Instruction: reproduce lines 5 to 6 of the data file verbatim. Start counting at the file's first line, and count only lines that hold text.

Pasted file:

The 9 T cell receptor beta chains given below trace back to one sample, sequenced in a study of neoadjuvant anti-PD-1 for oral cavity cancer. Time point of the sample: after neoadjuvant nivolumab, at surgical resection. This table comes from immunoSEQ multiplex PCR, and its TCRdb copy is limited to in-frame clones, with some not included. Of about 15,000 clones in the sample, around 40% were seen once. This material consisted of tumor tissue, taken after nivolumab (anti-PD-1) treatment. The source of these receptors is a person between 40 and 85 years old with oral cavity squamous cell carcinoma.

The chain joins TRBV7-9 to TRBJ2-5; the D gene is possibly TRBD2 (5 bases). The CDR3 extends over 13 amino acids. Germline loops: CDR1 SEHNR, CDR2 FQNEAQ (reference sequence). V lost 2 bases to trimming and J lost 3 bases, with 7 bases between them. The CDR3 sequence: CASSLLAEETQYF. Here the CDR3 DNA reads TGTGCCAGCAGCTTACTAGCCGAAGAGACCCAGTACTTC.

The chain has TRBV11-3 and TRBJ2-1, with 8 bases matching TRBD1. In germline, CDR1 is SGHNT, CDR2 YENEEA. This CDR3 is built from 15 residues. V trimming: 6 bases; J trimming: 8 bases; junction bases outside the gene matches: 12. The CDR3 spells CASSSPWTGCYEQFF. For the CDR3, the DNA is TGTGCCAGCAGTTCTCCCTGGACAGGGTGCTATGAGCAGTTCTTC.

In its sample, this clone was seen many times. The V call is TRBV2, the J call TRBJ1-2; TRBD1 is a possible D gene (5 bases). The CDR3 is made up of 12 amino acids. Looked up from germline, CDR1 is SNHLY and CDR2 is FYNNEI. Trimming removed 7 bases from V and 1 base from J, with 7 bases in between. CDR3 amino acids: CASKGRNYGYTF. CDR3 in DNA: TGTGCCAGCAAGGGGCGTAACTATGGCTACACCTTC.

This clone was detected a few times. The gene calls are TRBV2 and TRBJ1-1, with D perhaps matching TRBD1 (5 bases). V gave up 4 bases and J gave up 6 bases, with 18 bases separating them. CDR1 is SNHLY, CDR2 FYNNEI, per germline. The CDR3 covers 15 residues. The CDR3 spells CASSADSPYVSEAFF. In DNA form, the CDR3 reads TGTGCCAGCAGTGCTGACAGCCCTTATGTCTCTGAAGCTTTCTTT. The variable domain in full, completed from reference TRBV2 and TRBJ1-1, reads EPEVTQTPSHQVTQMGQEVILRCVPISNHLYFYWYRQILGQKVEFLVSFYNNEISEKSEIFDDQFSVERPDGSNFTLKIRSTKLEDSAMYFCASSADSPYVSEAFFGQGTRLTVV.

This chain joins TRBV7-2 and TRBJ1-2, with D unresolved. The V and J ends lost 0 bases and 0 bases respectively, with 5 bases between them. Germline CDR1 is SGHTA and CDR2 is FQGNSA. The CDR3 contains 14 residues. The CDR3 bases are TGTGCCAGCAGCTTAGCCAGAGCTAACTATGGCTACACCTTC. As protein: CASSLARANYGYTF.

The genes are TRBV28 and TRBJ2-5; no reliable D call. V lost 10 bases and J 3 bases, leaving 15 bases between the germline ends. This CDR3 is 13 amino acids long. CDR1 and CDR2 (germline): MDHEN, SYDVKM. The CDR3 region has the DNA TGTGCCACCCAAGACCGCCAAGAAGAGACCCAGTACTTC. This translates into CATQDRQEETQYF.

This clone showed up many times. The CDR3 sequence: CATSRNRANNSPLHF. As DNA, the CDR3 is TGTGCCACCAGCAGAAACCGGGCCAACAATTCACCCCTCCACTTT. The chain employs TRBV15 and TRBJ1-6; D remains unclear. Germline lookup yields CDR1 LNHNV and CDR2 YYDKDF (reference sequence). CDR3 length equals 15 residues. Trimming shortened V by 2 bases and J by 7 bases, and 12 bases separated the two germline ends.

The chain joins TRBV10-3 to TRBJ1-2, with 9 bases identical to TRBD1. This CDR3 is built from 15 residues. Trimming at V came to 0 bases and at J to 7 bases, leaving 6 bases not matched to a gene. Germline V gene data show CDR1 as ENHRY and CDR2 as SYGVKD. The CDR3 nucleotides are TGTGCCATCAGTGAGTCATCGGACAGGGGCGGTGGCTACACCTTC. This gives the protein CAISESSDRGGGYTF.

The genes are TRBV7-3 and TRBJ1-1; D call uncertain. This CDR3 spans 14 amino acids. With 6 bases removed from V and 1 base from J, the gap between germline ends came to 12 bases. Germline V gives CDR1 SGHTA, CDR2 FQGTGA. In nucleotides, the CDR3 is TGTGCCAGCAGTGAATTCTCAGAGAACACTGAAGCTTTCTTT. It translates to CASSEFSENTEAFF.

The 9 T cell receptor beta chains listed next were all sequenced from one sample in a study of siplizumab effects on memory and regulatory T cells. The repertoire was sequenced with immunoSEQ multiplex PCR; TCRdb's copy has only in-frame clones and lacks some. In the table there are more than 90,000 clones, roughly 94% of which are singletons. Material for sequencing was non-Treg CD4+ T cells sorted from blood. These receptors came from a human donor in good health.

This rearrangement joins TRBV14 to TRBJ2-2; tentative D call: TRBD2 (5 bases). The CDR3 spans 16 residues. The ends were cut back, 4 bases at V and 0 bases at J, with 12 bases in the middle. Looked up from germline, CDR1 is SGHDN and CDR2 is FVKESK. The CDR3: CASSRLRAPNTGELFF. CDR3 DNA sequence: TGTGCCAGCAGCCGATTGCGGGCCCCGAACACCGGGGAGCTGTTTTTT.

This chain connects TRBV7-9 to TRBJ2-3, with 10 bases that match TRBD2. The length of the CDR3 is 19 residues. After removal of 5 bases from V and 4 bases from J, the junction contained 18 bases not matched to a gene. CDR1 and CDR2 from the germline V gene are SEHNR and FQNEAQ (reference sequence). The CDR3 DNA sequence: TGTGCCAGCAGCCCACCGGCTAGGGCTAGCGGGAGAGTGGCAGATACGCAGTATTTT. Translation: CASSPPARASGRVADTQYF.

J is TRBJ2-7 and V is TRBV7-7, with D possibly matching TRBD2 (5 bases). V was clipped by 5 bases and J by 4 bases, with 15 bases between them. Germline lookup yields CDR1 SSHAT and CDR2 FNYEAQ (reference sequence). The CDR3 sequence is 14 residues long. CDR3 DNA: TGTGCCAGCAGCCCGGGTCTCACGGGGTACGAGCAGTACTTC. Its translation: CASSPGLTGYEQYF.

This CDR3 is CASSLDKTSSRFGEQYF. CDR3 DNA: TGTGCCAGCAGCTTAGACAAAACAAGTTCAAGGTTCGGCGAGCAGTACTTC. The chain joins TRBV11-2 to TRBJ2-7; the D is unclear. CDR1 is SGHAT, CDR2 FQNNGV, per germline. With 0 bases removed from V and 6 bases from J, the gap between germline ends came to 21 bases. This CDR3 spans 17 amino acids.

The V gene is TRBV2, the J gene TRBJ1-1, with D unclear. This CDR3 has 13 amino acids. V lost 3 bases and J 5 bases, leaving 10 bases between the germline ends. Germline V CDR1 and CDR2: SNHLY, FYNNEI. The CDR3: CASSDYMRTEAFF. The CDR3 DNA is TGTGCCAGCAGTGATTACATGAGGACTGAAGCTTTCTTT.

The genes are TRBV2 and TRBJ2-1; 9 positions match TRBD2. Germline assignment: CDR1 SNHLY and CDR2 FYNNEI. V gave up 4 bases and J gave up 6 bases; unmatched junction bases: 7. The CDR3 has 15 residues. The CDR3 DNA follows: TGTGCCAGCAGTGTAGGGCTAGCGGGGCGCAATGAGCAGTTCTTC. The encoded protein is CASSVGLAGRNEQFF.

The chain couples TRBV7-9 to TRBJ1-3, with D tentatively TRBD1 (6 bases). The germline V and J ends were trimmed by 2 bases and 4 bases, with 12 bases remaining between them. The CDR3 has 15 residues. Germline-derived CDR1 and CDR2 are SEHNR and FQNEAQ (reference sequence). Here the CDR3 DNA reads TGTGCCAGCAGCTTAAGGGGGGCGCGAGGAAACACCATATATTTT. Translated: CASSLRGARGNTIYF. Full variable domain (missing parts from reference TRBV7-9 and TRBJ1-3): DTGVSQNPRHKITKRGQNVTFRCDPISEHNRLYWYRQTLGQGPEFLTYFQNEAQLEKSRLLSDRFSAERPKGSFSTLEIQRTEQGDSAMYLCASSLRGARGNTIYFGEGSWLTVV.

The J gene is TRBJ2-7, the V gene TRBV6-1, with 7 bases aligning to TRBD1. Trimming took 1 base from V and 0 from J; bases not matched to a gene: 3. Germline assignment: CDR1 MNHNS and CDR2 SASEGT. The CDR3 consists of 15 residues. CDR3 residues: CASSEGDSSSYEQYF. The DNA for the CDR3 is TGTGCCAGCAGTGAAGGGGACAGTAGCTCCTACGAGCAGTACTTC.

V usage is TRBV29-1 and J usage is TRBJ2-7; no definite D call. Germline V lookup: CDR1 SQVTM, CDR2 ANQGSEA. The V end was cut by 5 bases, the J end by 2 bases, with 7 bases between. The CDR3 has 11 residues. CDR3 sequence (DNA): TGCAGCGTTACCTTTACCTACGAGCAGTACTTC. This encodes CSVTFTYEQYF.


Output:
This clone was detected a few times. The gene calls are TRBV2 and TRBJ1-1, with D perhaps matching TRBD1 (5 bases). V gave up 4 bases and J gave up 6 bases, with 18 bases separating them. CDR1 is SNHLY, CDR2 FYNNEI, per germline. The CDR3 covers 15 residues. The CDR3 spells CASSADSPYVSEAFF. In DNA form, the CDR3 reads TGTGCCAGCAGTGCTGACAGCCCTTATGTCTCTGAAGCTTTCTTT. The variable domain in full, completed from reference TRBV2 and TRBJ1-1, reads EPEVTQTPSHQVTQMGQEVILRCVPISNHLYFYWYRQILGQKVEFLVSFYNNEISEKSEIFDDQFSVERPDGSNFTLKIRSTKLEDSAMYFCASSADSPYVSEAFFGQGTRLTVV.

This chain joins TRBV7-2 and TRBJ1-2, with D unresolved. The V and J ends lost 0 bases and 0 bases respectively, with 5 bases between them. Germline CDR1 is SGHTA and CDR2 is FQGNSA. The CDR3 contains 14 residues. The CDR3 bases are TGTGCCAGCAGCTTAGCCAGAGCTAACTATGGCTACACCTTC. As protein: CASSLARANYGYTF.